June 2, 2015
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Kenna is tired of being "normal". The only thing special about her is that she isn't special at all. Which is frustrating in a world of absolutes. Villains, like the one who killed her father, are bad. Heroes, like her mother and best friend, are good. And Kenna, unlike everyone else around her, is completely ordinary— which she hates.
She’s secretly working on an experiment that will land her a place among the Heroes, but when a Villain saves her life during a break-in at her lab, Kenna discovers there’s a whole lot of gray area when it comes to good and evil and who she can trust.. After all…not all strength comes from superpowers.
Tera Lynn Childs and Tracy Deebs' Powerless was more fun and enjoyable than I was even expecting. Kenna lives in a world where superheroes - and villains - are real. She may be surrounded by Heroes every day, but Kenna herself is without a power, she's ordinary.
The world of Heroes and Villains, right and wrong, good and bad is all very black and white for Kenna.
When a Villain saves her during a break-in at the lab, she has to reexamine those long held beliefs
Soon, another side of the world Kenna thought she knew so well is exposed and calls almost everything into question.
I loved the concept of a world where there are really heroes and villains, people with powers; where there's good and bad. I loved even more that the authors did not leave things at that simple, concrete distinction (heroes = good, villains = bad). They are, after all, people that are the heroes and villains and people are rarely all one or the other.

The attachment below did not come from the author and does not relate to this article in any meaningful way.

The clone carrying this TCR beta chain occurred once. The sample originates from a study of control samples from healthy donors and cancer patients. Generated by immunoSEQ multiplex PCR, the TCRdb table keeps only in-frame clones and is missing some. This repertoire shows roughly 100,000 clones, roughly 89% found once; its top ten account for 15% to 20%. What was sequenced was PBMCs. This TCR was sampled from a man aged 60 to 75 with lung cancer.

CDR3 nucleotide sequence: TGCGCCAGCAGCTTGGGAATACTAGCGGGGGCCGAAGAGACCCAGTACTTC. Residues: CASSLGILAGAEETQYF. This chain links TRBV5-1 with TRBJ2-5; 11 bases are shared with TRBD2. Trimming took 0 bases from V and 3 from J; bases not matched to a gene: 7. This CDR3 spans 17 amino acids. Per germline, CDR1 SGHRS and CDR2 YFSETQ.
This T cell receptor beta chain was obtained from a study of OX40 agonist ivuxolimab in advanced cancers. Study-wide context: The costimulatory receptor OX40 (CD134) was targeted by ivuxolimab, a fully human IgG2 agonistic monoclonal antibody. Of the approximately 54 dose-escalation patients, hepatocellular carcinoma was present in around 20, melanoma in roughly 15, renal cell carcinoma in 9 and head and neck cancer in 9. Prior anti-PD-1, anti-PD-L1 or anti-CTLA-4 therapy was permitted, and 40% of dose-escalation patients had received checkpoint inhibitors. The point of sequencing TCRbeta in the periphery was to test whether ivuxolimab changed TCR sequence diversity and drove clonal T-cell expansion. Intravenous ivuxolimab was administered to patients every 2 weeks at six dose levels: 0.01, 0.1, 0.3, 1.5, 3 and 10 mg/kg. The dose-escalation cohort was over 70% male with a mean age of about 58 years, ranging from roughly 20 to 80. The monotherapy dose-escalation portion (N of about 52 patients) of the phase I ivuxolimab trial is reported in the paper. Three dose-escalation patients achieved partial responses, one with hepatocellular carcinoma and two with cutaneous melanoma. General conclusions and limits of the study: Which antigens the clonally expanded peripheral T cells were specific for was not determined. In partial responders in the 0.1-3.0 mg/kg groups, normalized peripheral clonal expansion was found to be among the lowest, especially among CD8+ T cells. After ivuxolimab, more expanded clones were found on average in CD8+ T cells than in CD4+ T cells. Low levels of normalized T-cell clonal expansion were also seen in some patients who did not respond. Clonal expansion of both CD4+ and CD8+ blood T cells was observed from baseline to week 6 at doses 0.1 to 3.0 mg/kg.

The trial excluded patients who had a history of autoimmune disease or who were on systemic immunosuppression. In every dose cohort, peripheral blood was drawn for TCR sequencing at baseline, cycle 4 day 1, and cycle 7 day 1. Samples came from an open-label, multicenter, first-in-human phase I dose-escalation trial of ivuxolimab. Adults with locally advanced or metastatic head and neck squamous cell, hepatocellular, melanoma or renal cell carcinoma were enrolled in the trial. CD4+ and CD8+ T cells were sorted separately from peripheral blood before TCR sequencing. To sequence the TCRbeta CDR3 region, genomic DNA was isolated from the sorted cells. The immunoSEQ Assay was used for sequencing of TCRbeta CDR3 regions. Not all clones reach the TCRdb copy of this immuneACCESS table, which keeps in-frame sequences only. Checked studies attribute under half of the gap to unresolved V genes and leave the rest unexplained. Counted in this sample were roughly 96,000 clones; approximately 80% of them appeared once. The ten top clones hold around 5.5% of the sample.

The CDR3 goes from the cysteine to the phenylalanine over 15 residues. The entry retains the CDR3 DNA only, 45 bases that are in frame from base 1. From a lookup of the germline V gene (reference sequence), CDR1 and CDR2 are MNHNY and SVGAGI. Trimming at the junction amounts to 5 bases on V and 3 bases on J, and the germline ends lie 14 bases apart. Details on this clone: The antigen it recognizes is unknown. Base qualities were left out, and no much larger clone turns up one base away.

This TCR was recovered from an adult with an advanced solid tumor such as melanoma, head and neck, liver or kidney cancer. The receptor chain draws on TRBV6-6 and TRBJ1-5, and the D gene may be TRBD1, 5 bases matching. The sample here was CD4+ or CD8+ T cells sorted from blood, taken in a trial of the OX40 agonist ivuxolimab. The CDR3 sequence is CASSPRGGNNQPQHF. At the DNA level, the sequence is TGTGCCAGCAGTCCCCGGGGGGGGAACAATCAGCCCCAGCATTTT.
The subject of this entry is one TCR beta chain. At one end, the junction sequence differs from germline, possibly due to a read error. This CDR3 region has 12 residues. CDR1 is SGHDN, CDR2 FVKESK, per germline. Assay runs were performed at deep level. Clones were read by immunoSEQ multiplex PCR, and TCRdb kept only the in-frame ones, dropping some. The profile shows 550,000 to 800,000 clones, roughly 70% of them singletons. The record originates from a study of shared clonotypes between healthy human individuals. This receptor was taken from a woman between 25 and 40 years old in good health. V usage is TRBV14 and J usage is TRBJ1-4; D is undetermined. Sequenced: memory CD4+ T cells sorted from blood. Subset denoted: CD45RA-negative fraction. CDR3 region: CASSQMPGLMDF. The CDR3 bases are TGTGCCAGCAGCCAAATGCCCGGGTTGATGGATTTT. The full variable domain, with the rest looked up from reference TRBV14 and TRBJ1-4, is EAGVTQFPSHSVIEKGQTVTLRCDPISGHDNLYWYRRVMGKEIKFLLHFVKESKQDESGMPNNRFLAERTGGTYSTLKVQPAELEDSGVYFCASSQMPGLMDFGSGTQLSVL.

It was a bit unclear whether the rest of the world (the 'ordinary' people) were aware of those with powers or not. I thought so, but something later in the book made me question it. As much as I loved how much things revolved around Kenna nad the group of characters, I'd like to know more about the bigger picture in the rest of the series. (Like, if people do not know, how are things explained away? Why don't they know?)
The characters in Powerless all seem to fit together really well. We don't see a lot of the characters before some of the action gets started, but it is enough to not only get a feel for Kenna's character, but to see her strong friendship with Rebel. The romance is almost understated. It doesn't take center stage - and rightly so with all they are dealing with - but it is definitely there. The way things seem to spark almost right away, progress nicely but without being too fast was nice.
That he characters have questions about each other, their motives, their attraction, who's good and who's bad, and trust was great. They have been taught, have believed they shouldn't trust the other that they aren't the same, yet their goals make them question that.
Powerless does a fantastic job examining good and evil, right and wrong, our prejudices and how we're all really similar without it feeling like a 'message.' It's all a pretty seamless part of a very entertaining tale. The look at power (as in super powers), power (as in authority), being powerless and what it all means was very smart, too. I am absolutely looking forward to Book 2 (especially with that ending!).
If you're a fan of superheroes, sci-fi or just entertaining, smart books, you'l want to read Powerless.
thank you to he publisher and NetGalley for my egalley to review